A batch of activities is on tap for the spring festival that officially launches whaling in Alaska's northernmost community.
Designed to help whaling crews prepare for the hunt, Piuraagiaqta offers up fun contests rooted in old skills required to erect camps on the ice, harpoon bowhead whales and muscle in the big mammals for eating.
The city of Barrow organizes the event -- with much help from sponsors -- and expects to provide a confirmed agenda later this week, said Bob Thomas, the city's recreation director.
Highlighting the entertainment will be the whaling-crew competitions, with crewmembers vying for drums of gas, whaling bombs, shoulder guns and other whaling paraphernalia.
Those matches include the harpoon throw (a test of accuracy and strength), the umiaq race (featuring crews heaving skin boats and sleds across the ice), the tea race (with crews chipping ice and boiling it into tea), and tandem stud-skiing (where groups of four strap shoes into a long 2x4 in a team-building race).
It's lighthearted, but the activities naturally help highlight crewmembers' strengths.
"I don't know if this is the best comparison, but it's really like pit crew evaluations in the Indy 500 where they see how fast the pit crews can get the cars in and out," said Thomas.
A scavenger hunt will launch the fun starting Friday, April 8, at noon. The festivities will end April 11.
Piuraagiaqta was revived in the 1980s, with long-ago missionaries getting the blame for stamping it out for generations, according to a past news account.
It's held annually now, with many events not just for whaling crews, such as the duct-tape costume contest that's increasingly popular, Thomas said.
There'll be a chess tournament at the library and several cook-offs, including one involving Pilot Bread. In the past, that's featured creations such as microwaved pizzas made on the popular cracker wheel and Dutch apple pies created from the cracker crust.
Other activities include Nerts card-playing at the senior center, a parade with state 3A champs Barrow girls basketball team as grand marshal, ice-carving by Point Hope artist Art Oomituk and movies at the Heritage Center.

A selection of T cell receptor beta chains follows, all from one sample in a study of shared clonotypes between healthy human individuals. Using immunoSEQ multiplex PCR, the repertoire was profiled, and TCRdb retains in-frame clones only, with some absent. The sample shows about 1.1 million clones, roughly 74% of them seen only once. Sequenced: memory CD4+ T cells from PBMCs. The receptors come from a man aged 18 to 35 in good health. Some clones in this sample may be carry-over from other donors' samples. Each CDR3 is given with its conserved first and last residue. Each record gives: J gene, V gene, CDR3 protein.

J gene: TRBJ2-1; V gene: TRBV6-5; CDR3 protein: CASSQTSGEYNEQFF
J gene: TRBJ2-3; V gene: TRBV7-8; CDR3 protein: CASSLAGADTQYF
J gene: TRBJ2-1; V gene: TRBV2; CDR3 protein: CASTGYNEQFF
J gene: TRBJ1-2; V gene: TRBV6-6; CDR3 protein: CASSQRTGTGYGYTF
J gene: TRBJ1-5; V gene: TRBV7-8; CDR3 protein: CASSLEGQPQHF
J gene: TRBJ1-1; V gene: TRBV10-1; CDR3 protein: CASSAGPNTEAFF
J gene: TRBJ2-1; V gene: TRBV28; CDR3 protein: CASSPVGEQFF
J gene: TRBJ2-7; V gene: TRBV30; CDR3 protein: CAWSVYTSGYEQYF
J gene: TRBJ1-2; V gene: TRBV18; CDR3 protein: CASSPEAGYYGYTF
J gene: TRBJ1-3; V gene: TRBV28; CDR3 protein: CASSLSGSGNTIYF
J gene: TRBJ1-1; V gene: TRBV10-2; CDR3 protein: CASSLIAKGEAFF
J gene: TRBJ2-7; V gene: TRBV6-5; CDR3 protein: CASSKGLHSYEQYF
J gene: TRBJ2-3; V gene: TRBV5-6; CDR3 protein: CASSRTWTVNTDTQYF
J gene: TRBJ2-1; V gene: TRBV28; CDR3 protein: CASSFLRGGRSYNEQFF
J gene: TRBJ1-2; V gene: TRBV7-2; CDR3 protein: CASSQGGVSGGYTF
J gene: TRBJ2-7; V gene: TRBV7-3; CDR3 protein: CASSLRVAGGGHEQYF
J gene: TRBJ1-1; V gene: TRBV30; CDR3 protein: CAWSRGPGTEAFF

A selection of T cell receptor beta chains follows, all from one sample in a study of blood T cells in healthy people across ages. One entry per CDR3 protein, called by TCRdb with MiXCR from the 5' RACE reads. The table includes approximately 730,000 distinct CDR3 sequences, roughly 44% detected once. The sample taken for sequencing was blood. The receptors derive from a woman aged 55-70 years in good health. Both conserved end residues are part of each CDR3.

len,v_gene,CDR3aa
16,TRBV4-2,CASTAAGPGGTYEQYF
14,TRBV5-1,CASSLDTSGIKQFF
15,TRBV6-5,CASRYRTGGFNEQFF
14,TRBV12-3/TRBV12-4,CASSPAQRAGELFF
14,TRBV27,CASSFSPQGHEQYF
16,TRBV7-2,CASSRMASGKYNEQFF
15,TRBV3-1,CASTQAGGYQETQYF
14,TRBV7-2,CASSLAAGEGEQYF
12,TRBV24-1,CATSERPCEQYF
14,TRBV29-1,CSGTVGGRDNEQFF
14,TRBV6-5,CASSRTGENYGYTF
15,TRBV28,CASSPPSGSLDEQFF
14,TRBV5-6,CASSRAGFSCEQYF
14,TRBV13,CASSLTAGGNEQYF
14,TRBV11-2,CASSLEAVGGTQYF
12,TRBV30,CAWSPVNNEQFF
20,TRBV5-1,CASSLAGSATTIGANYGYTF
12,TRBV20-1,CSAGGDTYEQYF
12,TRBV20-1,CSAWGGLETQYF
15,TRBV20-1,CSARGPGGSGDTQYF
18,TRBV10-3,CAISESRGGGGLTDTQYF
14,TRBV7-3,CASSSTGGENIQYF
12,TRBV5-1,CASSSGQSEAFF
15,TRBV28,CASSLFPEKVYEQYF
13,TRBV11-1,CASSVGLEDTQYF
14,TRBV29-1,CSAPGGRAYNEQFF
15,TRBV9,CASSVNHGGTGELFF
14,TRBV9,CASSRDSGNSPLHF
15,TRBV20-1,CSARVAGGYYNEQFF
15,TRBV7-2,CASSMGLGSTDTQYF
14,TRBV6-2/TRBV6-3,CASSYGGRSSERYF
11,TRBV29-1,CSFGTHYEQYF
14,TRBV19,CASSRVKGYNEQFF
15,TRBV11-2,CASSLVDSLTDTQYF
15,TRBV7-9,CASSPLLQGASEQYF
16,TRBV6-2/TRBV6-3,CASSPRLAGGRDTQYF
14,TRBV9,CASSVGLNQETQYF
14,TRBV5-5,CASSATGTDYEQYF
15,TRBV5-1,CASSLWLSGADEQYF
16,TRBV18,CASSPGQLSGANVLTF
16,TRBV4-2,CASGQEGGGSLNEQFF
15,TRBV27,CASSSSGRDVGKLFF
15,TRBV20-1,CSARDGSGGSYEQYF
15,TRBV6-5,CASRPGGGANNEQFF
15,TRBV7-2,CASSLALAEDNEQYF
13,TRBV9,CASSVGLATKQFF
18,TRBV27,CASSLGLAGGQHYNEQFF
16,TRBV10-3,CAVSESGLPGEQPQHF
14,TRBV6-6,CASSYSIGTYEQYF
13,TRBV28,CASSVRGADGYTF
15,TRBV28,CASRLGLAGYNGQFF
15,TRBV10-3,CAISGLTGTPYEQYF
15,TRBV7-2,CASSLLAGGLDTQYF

Spillover events considered part of this year's festival will take place outside the April 8-11 dates, such as hockey games this weekend between local youth and teams visiting from an orphanage in the Eastern Europe republic of Moldova, in what's like an exchange program.
The Lil Dribblers basketball tournament should include teams from Wainwright, Nuiqsut and Barrow and begins April 7, one day before Piuraagiaqta, officially begins.
Another extra: A national curling champ plans to be in town next week giving clinics.
The festival's gotten so big that some have complained there's too much going on, Thomas said. Many of the activities detract from the event's whaling spirit, they've said.
But the contests involving whaling crews, usually held at the frozen middle lagoon, are still the most popular.
One thing will likely have to change for future festivals. Because of warming temperatures, the festivities already take place a week earlier than in the past. It may have to move yet again, because whaling crews continue to head onto the ice earlier to set up camp.
Preparations for whaling have already begun this year. Like last year, crews will likely send teams of whalers back to Barrow for the events.
Here's more from the Arctic Sounder archives:
Iñupiat History, Language, and Culture Commission division manager Kathy Ahgeak said that the festival has its roots that go back much further, in traditional celebrations of spring.
"In our January calendar it says they would replace the old year with the new and 'when the days became longer, and they had finished cleaning everything, they would put on their new clothing and play outside, playing games of skill and endurance. This they'd say was 'ayalik' -- a time when they would shout 'hii'hii' as they entered house after house,'" said Ahgeak.
While ayalik was celebrated earlier in the year, around the time of the winter solstice, "I know that Piuraagiaqta is fashioned after the same concept -- of people putting on new clothes and playing games of skill," Ahgeak said.
Ahgeak said that festivals like Piuraagiaqta or Kivgiq, the Messenger Feast, were lost when they were largely suppressed by the presence of missionaries in the Arctic. It was only much later, when people started researching traditional celebrations that they discovered and reinstated it.
This story is posted with permission from Alaska Newspapers Inc., which publishes six weekly community newspapers, a statewide shopper, a statewide magazine and slate of special publications that supplement its products year-round.